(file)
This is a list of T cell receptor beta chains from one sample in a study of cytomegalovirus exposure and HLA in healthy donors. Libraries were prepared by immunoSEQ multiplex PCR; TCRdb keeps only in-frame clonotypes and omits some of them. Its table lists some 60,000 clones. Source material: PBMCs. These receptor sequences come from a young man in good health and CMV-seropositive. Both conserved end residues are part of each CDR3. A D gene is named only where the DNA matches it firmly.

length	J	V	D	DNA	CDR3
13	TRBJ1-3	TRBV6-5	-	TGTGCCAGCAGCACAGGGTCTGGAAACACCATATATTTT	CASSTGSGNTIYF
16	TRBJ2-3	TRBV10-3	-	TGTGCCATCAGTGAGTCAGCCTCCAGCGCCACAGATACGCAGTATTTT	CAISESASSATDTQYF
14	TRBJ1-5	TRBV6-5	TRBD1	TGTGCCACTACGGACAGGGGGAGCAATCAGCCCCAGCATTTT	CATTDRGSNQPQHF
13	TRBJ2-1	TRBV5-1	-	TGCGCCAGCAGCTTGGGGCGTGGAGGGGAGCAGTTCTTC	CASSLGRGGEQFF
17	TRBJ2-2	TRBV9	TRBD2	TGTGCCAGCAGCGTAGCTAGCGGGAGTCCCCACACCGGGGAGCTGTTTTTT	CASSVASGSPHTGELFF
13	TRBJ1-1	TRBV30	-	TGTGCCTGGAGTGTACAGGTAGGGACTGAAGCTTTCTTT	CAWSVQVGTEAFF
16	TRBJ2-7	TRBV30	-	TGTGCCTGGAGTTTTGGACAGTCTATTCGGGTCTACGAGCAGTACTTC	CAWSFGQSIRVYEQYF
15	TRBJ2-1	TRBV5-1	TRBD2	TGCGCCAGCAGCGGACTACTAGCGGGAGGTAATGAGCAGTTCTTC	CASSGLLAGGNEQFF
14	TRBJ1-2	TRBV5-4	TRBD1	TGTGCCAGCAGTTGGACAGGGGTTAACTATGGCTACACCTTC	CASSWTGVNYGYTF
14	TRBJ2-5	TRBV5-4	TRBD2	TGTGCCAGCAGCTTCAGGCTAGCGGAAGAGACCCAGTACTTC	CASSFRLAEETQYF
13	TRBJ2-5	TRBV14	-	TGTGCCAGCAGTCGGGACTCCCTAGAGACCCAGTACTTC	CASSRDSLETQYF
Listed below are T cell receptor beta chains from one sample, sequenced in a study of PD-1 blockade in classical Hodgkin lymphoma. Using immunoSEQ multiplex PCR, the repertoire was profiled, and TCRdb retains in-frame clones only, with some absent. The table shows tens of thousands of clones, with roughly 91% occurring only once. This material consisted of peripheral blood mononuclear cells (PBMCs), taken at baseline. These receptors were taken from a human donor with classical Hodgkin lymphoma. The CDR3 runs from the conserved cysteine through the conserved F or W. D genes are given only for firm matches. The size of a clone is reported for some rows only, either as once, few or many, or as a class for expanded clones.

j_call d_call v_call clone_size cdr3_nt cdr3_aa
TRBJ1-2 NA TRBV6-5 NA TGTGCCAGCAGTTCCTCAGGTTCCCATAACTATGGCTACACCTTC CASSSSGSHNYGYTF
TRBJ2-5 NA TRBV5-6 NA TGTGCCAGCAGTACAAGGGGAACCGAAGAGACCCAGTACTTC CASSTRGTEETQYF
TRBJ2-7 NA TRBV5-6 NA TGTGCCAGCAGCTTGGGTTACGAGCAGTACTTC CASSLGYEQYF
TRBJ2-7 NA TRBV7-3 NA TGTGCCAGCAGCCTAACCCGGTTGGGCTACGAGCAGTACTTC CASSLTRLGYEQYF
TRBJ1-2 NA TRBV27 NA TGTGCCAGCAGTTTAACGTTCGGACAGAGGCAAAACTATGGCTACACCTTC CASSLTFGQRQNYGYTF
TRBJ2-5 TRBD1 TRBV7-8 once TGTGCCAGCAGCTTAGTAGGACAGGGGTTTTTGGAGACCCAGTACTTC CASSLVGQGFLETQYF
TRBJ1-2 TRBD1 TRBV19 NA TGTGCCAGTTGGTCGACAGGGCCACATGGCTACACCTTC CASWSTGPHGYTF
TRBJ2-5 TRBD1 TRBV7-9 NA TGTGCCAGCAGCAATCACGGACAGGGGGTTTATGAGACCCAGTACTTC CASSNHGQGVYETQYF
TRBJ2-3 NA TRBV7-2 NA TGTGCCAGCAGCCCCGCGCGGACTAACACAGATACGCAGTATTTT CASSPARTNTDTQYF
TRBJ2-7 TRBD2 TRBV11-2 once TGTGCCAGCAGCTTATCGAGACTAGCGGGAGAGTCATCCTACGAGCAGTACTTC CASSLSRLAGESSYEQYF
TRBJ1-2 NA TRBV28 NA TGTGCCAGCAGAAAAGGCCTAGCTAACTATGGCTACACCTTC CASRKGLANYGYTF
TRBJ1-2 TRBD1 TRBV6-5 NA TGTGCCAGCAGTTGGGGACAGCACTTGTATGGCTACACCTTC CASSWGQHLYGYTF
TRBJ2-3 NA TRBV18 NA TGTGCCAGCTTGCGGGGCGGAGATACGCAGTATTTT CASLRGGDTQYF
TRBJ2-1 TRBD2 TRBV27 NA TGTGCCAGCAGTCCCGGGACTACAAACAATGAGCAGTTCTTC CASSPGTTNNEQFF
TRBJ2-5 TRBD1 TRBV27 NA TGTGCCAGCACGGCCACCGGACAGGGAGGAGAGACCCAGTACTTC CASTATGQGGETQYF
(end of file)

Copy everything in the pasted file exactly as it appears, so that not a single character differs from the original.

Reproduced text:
This is a list of T cell receptor beta chains from one sample in a study of cytomegalovirus exposure and HLA in healthy donors. Libraries were prepared by immunoSEQ multiplex PCR; TCRdb keeps only in-frame clonotypes and omits some of them. Its table lists some 60,000 clones. Source material: PBMCs. These receptor sequences come from a young man in good health and CMV-seropositive. Both conserved end residues are part of each CDR3. A D gene is named only where the DNA matches it firmly.

length	J	V	D	DNA	CDR3
13	TRBJ1-3	TRBV6-5	-	TGTGCCAGCAGCACAGGGTCTGGAAACACCATATATTTT	CASSTGSGNTIYF
16	TRBJ2-3	TRBV10-3	-	TGTGCCATCAGTGAGTCAGCCTCCAGCGCCACAGATACGCAGTATTTT	CAISESASSATDTQYF
14	TRBJ1-5	TRBV6-5	TRBD1	TGTGCCACTACGGACAGGGGGAGCAATCAGCCCCAGCATTTT	CATTDRGSNQPQHF
13	TRBJ2-1	TRBV5-1	-	TGCGCCAGCAGCTTGGGGCGTGGAGGGGAGCAGTTCTTC	CASSLGRGGEQFF
17	TRBJ2-2	TRBV9	TRBD2	TGTGCCAGCAGCGTAGCTAGCGGGAGTCCCCACACCGGGGAGCTGTTTTTT	CASSVASGSPHTGELFF
13	TRBJ1-1	TRBV30	-	TGTGCCTGGAGTGTACAGGTAGGGACTGAAGCTTTCTTT	CAWSVQVGTEAFF
16	TRBJ2-7	TRBV30	-	TGTGCCTGGAGTTTTGGACAGTCTATTCGGGTCTACGAGCAGTACTTC	CAWSFGQSIRVYEQYF
15	TRBJ2-1	TRBV5-1	TRBD2	TGCGCCAGCAGCGGACTACTAGCGGGAGGTAATGAGCAGTTCTTC	CASSGLLAGGNEQFF
14	TRBJ1-2	TRBV5-4	TRBD1	TGTGCCAGCAGTTGGACAGGGGTTAACTATGGCTACACCTTC	CASSWTGVNYGYTF
14	TRBJ2-5	TRBV5-4	TRBD2	TGTGCCAGCAGCTTCAGGCTAGCGGAAGAGACCCAGTACTTC	CASSFRLAEETQYF
13	TRBJ2-5	TRBV14	-	TGTGCCAGCAGTCGGGACTCCCTAGAGACCCAGTACTTC	CASSRDSLETQYF
Listed below are T cell receptor beta chains from one sample, sequenced in a study of PD-1 blockade in classical Hodgkin lymphoma. Using immunoSEQ multiplex PCR, the repertoire was profiled, and TCRdb retains in-frame clones only, with some absent. The table shows tens of thousands of clones, with roughly 91% occurring only once. This material consisted of peripheral blood mononuclear cells (PBMCs), taken at baseline. These receptors were taken from a human donor with classical Hodgkin lymphoma. The CDR3 runs from the conserved cysteine through the conserved F or W. D genes are given only for firm matches. The size of a clone is reported for some rows only, either as once, few or many, or as a class for expanded clones.

j_call d_call v_call clone_size cdr3_nt cdr3_aa
TRBJ1-2 NA TRBV6-5 NA TGTGCCAGCAGTTCCTCAGGTTCCCATAACTATGGCTACACCTTC CASSSSGSHNYGYTF
TRBJ2-5 NA TRBV5-6 NA TGTGCCAGCAGTACAAGGGGAACCGAAGAGACCCAGTACTTC CASSTRGTEETQYF
TRBJ2-7 NA TRBV5-6 NA TGTGCCAGCAGCTTGGGTTACGAGCAGTACTTC CASSLGYEQYF
TRBJ2-7 NA TRBV7-3 NA TGTGCCAGCAGCCTAACCCGGTTGGGCTACGAGCAGTACTTC CASSLTRLGYEQYF
TRBJ1-2 NA TRBV27 NA TGTGCCAGCAGTTTAACGTTCGGACAGAGGCAAAACTATGGCTACACCTTC CASSLTFGQRQNYGYTF
TRBJ2-5 TRBD1 TRBV7-8 once TGTGCCAGCAGCTTAGTAGGACAGGGGTTTTTGGAGACCCAGTACTTC CASSLVGQGFLETQYF
TRBJ1-2 TRBD1 TRBV19 NA TGTGCCAGTTGGTCGACAGGGCCACATGGCTACACCTTC CASWSTGPHGYTF
TRBJ2-5 TRBD1 TRBV7-9 NA TGTGCCAGCAGCAATCACGGACAGGGGGTTTATGAGACCCAGTACTTC CASSNHGQGVYETQYF
TRBJ2-3 NA TRBV7-2 NA TGTGCCAGCAGCCCCGCGCGGACTAACACAGATACGCAGTATTTT CASSPARTNTDTQYF
TRBJ2-7 TRBD2 TRBV11-2 once TGTGCCAGCAGCTTATCGAGACTAGCGGGAGAGTCATCCTACGAGCAGTACTTC CASSLSRLAGESSYEQYF
TRBJ1-2 NA TRBV28 NA TGTGCCAGCAGAAAAGGCCTAGCTAACTATGGCTACACCTTC CASRKGLANYGYTF
TRBJ1-2 TRBD1 TRBV6-5 NA TGTGCCAGCAGTTGGGGACAGCACTTGTATGGCTACACCTTC CASSWGQHLYGYTF
TRBJ2-3 NA TRBV18 NA TGTGCCAGCTTGCGGGGCGGAGATACGCAGTATTTT CASLRGGDTQYF
TRBJ2-1 TRBD2 TRBV27 NA TGTGCCAGCAGTCCCGGGACTACAAACAATGAGCAGTTCTTC CASSPGTTNNEQFF
TRBJ2-5 TRBD1 TRBV27 NA TGTGCCAGCACGGCCACCGGACAGGGAGGAGAGACCCAGTACTTC CASTATGQGGETQYF